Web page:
|Vladimir Nikolayevich Voinovich|
|Native name||Владимир Николаевич Войнович|
26 September 1932 |
Stalinabad, Tajik SSR, USSR
|Notable works||The Life and Extraordinary Adventures of Private Ivan Chonkin (1969–2007)
Moscow 2042 (1986)
Monumental Propaganda (2000)
|Notable awards||Andrei Sakharov Prize For Writer's Civic Courage, State Prize of the Russian Federation|
from Voinovich’s interview for Ekho Moskvy, 14 December 2013
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Vladimir Nikolayevich Voinovich, also spelled Voynovich (Russian: Влади́мир Никола́евич Войно́вич, born 26 September 1932, Stalinabad) is a Russian writer, poet, playwright and journalist, a former Soviet dissident. He is a member of the Serbian Academy of Sciences and Arts in Department of Language and Literature.
Voinovich was born in Stalinabad, Tajik SSR, Soviet Union. His father Nikolai Pavlovich Voinovich (1905—1987) was a journalist of Serbian descent who worked as an editor in local newspapers; his ancestors moved to the Russian Empire during the 19th century. Vladimir Voinovich also states that his father belonged to the Vojnović noble family, although this is solely based on his surname and the book by the Yugoslavian writer Vidak Vujnovic Vojinovici i Vujinovici od srednjeg veka do danas (1985) which he received as a gift from the author during his stay in Germany. His mother Roza Klementievna (born Revekka Kolmanovna) Goykhman (1908—1978) was of Jewish descent. She started as a journalist, working with her husband, but later became a teacher of mathematics.
In 1936 Voinovich's father was arrested on the allegation of anti-Soviet agitation and spent five years in prison. He was set free in 1941. The family then moved to their relatives in Zaporozhye, but with the start of the Great Patriotic War Nikolai Voinovich was sent to the front line. The rest of the family was evacuated several times following the Nazi occupation, living in various Russian regions. In 1945 they returned to Zaporozhye where Vladimir Voinovich finished a vocational school. Between 1951 and 1955 he did peacetime service in the Soviet Army. During that time he started publishing his poetry in the army newspaper.
Following the demobilization Voinovich moved to Moscow and tried to enter the Maxim Gorky Literature Institute (also known as Litinstitute). After a failed attempt he entered the Moscow Krupskaya Pedagogical Institute, the faculty of history. He studied for a year and a half and was suggested then to move to Kazakhstan as part of the Virgin Lands Campaign. According to Voinovich, he didn't plan to, yet decided to accept the offer after one of the students made public their private conversation where Voinovich heavily criticized the Soviet kolkhoz system. He spent some time in Kazakhstan, «seeking inspiration», and on his return to Moscow started working on his first novel.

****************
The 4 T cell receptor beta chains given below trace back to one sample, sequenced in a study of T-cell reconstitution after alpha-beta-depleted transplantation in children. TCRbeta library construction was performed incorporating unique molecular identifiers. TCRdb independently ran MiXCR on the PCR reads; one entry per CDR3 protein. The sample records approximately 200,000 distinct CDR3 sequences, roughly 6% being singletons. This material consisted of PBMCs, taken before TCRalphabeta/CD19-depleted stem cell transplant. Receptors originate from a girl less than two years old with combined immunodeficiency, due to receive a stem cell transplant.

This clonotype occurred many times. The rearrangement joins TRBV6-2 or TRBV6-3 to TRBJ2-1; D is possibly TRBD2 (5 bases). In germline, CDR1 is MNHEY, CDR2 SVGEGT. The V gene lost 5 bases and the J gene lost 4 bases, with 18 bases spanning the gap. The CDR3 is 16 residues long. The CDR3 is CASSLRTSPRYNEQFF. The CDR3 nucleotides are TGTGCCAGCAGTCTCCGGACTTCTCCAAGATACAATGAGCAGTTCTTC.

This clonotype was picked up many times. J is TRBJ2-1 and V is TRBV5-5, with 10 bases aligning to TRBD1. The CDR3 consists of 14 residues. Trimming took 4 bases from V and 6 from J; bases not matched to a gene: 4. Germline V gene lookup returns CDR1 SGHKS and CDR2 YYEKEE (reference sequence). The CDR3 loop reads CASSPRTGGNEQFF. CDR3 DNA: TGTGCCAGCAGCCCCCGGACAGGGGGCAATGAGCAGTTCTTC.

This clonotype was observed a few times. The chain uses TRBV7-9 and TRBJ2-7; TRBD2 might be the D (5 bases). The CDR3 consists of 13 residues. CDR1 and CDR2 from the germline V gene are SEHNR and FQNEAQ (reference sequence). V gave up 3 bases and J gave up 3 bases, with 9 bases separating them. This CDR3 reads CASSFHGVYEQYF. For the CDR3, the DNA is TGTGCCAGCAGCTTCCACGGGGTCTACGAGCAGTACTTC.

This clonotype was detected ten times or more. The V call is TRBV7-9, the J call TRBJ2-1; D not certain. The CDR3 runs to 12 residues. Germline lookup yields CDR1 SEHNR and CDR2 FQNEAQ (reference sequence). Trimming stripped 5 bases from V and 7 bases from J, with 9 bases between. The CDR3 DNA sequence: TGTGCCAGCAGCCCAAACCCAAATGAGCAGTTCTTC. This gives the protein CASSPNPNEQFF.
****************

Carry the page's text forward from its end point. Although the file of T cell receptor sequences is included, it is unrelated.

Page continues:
Voinovich is famous for his satirical fiction, but also for writing some poetry. While working for Moscow radio in the early 1960s, he produced the lyrics for the cosmonauts' anthem, Fourteen Minutes To Lift-off ("14 минут до старта").
At the outset of the Brezhnev stagnation period, Voinovich's writings stopped being published in the USSR, but became very popular in samizdat and in the West. In 1974, because of his writing and his participation in the human rights movement, Voinovich was excluded from the Soviet Writers' Union. His telephone line was cut off in 1976 and he and his family were forced to emigrate in 1980. He settled in Munich, West Germany and worked for Radio Liberty.
Mikhail Gorbachev restored his Soviet citizenship in 1990 and since then the writer spends most of his time in Russia.
The first and second parts of his magnum opus The Life and Extraordinary Adventures of Private Ivan Chonkin ("Жизнь и необычайные приключения солдата Ивана Чонкина") are set in the Red Army during World War II, satirically exposing the daily absurdities of the totalitarian regime. "Chonkin" is now a widely known figure in Russian popular culture and the book was also made into a film by the Czech director Jiří Menzel. Chonkin is often referred to as "the Russian Švejk". The third part of the novel was published in 2007. Not as well known so far as the previous two parts, it portrays the post-War life of the characters until the present, including Chonkin's involuntary emigration to the USA. Much attention is also paid to the figures of Lavrentiy Beria and Joseph Stalin, the latter being mockingly depicted as a son of Nikolai Przhevalsky and a Przewalski's horse. According to the author, the writing of the whole novel took him almost fifty years.
In 1986 he wrote a dystopian novel, Moscow 2042 (published 1987). In this novel, Voinovich portrayed a Russia ruled by the "Communist Party of State Security" combining the KGB, the Russian Orthodox Church and the Communist party. This party is led by a KGB general Bukashev (the name means "the bug") who meets the main character of the novel in Germany. A Slavophile, Sim Karnavalov (apparently inspired by Aleksandr Solzhenitsyn), eventually overthrows the Party and enters Moscow on a white horse.
Voinovich's other novels have also won acclaim. His The Ivankiad concerns a writer trying to get an apartment in the bureaucratic clog of the Soviet system. The Fur Hat, is a satire alluding to Gogol's Overcoat. His Monumental Propaganda is a stinging critique of post-Communist Russia, a story that shows the author's opinion that Russians haven't changed much since the days of Joseph Stalin.
On February 25, 2015, Voinovich published an "Open Letter from Vladimir Voinovich to the President of Russia," in which he concerned himself with the impending death of Ukrainian pilot Nadiya Savchenko in a Russian prison due to a hunger strike. In this letter, he advised President Putin that allowing the young Ukrainian heroine to die might have a greater effect on world opinion than the annexation of Crimea and the war in the Donbass. In the event of her death, he advised the Russian president to avoid public appearances in Western capitals since "crowds of people will greet you with insulting cries and hurl foul-smelling things at you, while Savchenko’s name will be known everywhere." He concluded the letter with the words, "Judging by the absurdity of the charges laid against her, she should simply be released."